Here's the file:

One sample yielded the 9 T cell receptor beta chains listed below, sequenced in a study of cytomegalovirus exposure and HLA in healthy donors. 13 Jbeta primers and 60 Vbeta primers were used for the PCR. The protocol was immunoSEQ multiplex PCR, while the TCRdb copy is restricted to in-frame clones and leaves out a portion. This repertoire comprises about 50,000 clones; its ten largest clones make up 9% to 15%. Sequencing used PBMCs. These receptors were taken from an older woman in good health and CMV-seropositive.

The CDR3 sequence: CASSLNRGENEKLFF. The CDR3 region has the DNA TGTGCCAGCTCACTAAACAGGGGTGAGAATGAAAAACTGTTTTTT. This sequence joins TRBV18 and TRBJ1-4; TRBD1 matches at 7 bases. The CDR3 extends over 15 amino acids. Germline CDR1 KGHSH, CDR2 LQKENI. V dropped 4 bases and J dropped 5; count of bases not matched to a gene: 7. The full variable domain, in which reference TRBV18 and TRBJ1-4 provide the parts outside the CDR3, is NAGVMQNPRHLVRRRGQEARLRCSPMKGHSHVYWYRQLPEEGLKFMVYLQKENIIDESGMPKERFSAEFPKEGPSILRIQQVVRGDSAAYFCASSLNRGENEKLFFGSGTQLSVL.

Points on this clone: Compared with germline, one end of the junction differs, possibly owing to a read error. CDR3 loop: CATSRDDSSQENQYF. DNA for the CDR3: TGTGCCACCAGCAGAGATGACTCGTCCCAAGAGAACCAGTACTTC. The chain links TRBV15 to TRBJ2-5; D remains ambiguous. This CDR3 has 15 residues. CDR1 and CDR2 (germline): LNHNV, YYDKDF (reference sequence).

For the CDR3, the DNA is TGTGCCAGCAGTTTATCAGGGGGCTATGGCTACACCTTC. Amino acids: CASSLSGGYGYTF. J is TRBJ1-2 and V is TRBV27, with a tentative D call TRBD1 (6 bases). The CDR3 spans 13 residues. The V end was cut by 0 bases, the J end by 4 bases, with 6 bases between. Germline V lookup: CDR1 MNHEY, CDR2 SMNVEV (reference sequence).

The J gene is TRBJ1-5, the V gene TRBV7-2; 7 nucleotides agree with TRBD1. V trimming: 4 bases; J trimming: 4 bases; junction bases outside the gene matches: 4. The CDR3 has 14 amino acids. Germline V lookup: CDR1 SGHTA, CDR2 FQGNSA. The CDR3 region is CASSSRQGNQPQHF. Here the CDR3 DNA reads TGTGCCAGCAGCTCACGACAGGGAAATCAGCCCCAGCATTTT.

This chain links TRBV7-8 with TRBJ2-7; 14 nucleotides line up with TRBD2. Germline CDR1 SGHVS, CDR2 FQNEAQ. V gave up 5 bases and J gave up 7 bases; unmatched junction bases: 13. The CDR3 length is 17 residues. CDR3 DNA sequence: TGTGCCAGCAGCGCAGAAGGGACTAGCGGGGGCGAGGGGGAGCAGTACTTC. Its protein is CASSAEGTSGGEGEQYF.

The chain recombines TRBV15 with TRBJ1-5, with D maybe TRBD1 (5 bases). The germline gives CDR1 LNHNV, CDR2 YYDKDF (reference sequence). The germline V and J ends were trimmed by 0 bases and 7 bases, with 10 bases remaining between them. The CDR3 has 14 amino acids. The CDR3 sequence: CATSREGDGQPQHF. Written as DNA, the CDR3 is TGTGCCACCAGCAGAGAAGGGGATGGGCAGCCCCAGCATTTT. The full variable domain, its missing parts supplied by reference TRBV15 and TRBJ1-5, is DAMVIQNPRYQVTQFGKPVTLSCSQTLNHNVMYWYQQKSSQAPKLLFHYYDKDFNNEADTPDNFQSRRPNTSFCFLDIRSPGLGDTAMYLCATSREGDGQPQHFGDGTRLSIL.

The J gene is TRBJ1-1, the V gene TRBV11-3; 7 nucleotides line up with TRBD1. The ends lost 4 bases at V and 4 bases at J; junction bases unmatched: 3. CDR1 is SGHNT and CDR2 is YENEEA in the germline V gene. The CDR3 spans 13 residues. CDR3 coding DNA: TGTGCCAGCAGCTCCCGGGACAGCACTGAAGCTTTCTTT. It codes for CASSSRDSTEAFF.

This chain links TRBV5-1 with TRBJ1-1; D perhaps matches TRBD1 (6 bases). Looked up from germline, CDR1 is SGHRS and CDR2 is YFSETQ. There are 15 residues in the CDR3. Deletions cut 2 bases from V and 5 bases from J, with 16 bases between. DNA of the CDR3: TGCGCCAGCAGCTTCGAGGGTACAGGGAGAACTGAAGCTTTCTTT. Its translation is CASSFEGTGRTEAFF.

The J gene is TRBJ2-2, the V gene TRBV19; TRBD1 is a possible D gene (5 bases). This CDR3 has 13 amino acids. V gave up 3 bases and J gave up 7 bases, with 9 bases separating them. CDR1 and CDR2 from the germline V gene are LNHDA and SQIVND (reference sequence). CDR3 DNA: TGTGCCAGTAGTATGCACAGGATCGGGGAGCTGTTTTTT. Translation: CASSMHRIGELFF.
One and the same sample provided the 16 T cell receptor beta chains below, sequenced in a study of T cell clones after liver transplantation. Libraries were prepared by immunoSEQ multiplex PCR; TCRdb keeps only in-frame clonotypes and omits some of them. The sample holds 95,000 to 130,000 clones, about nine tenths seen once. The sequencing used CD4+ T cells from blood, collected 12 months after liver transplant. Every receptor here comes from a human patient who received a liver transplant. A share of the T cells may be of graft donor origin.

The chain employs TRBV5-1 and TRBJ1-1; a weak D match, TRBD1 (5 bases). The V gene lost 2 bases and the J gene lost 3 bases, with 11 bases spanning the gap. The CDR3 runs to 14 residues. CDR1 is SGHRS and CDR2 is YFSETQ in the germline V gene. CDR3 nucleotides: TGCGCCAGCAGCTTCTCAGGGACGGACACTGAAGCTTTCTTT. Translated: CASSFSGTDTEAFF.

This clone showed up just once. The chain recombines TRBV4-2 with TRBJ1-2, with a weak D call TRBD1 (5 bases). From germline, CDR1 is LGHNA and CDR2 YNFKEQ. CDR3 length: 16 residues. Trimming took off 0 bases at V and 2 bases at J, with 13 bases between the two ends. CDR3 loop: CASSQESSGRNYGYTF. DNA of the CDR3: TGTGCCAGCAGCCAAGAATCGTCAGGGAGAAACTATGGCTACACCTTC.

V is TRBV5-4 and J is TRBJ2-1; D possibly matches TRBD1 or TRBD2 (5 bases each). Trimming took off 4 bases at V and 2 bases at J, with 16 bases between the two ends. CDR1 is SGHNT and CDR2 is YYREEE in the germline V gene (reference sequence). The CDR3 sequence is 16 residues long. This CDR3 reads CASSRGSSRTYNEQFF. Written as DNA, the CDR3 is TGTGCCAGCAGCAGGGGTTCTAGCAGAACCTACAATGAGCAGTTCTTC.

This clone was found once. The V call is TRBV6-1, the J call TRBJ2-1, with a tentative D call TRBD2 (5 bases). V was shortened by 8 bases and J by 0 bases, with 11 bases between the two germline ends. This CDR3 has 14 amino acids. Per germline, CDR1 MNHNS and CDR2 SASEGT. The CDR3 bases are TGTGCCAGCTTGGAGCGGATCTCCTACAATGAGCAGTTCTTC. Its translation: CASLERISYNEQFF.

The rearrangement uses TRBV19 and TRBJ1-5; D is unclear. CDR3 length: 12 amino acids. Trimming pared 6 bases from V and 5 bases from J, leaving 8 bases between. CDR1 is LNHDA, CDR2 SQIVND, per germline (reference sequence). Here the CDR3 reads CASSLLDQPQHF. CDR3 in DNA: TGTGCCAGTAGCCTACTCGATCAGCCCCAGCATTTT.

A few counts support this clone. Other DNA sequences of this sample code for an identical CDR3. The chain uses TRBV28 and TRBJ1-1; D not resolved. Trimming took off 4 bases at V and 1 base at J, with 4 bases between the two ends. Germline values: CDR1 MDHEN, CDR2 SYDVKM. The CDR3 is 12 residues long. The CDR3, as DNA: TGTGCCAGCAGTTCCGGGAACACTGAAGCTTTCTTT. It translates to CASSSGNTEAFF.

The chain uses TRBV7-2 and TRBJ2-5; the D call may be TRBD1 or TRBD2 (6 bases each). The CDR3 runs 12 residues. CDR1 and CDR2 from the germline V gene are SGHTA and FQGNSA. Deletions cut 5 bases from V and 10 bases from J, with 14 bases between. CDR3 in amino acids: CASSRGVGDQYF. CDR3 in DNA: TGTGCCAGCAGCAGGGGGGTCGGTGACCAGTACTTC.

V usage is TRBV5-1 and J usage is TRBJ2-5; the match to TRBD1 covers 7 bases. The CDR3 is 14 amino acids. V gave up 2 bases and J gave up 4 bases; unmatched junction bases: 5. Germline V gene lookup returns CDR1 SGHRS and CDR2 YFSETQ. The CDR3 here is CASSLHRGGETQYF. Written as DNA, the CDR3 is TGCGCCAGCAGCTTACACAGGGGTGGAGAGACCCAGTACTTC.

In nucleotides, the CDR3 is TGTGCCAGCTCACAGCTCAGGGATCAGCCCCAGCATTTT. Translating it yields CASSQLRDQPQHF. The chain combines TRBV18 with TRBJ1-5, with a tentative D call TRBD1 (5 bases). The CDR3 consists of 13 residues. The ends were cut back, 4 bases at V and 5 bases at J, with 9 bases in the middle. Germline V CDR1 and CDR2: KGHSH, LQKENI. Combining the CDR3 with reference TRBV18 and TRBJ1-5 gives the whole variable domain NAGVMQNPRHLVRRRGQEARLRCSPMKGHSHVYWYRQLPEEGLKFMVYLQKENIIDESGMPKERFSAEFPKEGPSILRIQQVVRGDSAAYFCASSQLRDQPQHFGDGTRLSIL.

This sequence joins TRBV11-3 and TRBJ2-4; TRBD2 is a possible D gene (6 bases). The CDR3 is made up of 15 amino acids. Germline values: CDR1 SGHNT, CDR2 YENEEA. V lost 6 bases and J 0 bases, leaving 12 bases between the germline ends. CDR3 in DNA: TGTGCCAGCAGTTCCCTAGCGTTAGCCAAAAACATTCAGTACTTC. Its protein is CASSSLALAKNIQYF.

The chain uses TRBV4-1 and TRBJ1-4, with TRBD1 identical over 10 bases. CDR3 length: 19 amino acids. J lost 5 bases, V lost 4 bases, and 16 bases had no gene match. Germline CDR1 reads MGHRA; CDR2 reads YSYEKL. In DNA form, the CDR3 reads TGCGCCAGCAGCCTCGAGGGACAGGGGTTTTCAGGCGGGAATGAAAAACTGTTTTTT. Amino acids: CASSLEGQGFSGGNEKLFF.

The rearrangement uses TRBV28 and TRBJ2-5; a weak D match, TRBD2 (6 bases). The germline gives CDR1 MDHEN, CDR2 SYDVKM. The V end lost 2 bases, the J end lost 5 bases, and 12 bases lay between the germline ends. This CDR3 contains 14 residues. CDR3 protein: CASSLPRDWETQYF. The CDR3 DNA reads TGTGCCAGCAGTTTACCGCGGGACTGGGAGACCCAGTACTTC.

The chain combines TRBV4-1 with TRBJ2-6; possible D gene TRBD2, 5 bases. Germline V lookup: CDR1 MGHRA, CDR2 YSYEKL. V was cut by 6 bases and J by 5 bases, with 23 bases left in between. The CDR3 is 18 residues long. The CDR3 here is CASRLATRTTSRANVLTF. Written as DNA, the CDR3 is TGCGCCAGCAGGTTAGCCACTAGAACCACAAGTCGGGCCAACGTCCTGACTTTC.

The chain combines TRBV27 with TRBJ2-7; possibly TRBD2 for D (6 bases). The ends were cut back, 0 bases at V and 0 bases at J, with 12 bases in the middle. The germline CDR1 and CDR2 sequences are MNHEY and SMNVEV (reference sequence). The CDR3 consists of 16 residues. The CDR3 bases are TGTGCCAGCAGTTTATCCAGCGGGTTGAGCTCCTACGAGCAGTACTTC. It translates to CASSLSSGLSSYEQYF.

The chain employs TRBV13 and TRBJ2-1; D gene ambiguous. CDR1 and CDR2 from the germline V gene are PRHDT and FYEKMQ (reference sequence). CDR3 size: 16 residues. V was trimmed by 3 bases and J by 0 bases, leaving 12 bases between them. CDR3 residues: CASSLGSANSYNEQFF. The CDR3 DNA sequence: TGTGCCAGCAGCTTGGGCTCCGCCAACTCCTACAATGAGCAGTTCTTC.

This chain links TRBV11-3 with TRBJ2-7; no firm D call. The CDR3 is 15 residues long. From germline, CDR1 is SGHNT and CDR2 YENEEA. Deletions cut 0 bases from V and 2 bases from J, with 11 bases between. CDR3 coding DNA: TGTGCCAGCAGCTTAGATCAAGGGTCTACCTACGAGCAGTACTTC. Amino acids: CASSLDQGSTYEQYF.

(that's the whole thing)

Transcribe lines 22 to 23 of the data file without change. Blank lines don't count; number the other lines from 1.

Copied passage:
The chain uses TRBV4-1 and TRBJ1-4, with TRBD1 identical over 10 bases. CDR3 length: 19 amino acids. J lost 5 bases, V lost 4 bases, and 16 bases had no gene match. Germline CDR1 reads MGHRA; CDR2 reads YSYEKL. In DNA form, the CDR3 reads TGCGCCAGCAGCCTCGAGGGACAGGGGTTTTCAGGCGGGAATGAAAAACTGTTTTTT. Amino acids: CASSLEGQGFSGGNEKLFF.

The rearrangement uses TRBV28 and TRBJ2-5; a weak D match, TRBD2 (6 bases). The germline gives CDR1 MDHEN, CDR2 SYDVKM. The V end lost 2 bases, the J end lost 5 bases, and 12 bases lay between the germline ends. This CDR3 contains 14 residues. CDR3 protein: CASSLPRDWETQYF. The CDR3 DNA reads TGTGCCAGCAGTTTACCGCGGGACTGGGAGACCCAGTACTTC.